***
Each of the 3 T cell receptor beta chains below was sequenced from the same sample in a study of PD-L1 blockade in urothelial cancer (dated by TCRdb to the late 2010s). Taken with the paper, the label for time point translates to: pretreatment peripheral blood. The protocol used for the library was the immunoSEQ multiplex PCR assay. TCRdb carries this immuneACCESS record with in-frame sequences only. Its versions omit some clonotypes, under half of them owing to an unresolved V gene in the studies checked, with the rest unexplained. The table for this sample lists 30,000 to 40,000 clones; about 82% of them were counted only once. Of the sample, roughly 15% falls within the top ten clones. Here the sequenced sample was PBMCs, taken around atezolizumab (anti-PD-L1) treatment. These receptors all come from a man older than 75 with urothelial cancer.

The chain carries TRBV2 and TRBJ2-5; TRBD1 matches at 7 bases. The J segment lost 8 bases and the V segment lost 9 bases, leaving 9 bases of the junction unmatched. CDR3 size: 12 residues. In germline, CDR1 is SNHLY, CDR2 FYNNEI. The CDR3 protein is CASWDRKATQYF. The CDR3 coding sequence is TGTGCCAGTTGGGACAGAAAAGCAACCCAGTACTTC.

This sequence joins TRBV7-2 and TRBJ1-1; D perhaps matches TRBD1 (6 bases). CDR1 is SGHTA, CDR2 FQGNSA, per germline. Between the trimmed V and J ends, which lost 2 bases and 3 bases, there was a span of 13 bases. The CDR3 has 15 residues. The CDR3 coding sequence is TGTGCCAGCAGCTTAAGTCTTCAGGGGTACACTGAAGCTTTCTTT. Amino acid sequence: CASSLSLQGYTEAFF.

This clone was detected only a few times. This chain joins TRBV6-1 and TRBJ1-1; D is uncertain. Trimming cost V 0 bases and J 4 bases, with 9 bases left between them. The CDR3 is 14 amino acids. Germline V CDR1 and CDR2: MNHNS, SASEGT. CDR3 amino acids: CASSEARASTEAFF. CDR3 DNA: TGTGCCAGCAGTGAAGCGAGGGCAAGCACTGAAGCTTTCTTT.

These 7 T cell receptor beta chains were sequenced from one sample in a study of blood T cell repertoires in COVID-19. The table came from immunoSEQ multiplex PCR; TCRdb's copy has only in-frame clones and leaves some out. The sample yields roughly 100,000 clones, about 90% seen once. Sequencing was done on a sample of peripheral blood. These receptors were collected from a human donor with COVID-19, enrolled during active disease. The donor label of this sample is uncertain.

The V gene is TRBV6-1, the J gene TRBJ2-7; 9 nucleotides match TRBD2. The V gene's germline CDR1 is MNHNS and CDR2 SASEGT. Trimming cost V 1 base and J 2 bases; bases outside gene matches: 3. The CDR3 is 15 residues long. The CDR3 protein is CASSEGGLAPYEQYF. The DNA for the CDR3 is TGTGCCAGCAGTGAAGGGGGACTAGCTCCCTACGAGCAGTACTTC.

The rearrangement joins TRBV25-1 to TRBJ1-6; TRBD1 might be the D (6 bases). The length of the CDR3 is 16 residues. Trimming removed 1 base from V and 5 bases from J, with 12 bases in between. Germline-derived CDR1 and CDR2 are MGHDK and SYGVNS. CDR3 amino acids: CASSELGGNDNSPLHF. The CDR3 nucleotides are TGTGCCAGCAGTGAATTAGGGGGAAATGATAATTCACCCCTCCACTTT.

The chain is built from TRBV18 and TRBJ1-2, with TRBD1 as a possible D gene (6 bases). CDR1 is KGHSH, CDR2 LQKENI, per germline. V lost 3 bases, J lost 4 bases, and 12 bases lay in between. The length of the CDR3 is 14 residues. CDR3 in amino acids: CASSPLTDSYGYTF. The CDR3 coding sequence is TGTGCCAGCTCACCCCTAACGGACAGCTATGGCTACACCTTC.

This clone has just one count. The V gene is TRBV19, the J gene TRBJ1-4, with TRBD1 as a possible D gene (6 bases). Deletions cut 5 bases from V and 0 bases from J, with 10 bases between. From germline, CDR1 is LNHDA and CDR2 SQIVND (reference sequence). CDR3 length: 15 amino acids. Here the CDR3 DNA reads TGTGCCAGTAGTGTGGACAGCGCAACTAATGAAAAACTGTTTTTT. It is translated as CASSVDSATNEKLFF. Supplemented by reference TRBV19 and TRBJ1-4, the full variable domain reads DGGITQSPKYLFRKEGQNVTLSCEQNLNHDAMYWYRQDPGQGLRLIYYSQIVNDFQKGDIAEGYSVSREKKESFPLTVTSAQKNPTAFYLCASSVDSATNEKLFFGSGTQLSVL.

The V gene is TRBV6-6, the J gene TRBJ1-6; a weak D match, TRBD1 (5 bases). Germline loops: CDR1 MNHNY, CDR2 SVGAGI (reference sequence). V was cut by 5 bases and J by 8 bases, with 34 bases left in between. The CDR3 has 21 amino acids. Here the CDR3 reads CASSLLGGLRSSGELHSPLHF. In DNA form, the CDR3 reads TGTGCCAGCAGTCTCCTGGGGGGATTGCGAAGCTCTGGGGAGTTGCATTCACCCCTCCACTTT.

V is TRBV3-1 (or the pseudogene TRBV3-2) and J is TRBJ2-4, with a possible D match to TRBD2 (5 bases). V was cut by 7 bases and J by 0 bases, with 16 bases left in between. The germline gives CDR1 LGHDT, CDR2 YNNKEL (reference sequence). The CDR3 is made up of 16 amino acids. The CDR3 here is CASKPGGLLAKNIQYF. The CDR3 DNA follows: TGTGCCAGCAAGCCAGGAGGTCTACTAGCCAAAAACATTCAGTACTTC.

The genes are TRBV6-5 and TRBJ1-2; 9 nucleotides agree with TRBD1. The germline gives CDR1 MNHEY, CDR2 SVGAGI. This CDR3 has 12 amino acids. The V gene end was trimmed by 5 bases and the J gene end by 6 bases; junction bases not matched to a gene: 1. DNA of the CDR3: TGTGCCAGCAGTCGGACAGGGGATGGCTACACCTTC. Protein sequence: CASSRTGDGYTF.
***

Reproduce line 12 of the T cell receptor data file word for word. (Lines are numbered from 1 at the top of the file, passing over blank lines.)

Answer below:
The genes are TRBV6-5 and TRBJ1-2; 9 nucleotides agree with TRBD1. The germline gives CDR1 MNHEY, CDR2 SVGAGI. This CDR3 has 12 amino acids. The V gene end was trimmed by 5 bases and the J gene end by 6 bases; junction bases not matched to a gene: 1. DNA of the CDR3: TGTGCCAGCAGTCGGACAGGGGATGGCTACACCTTC. Protein sequence: CASSRTGDGYTF.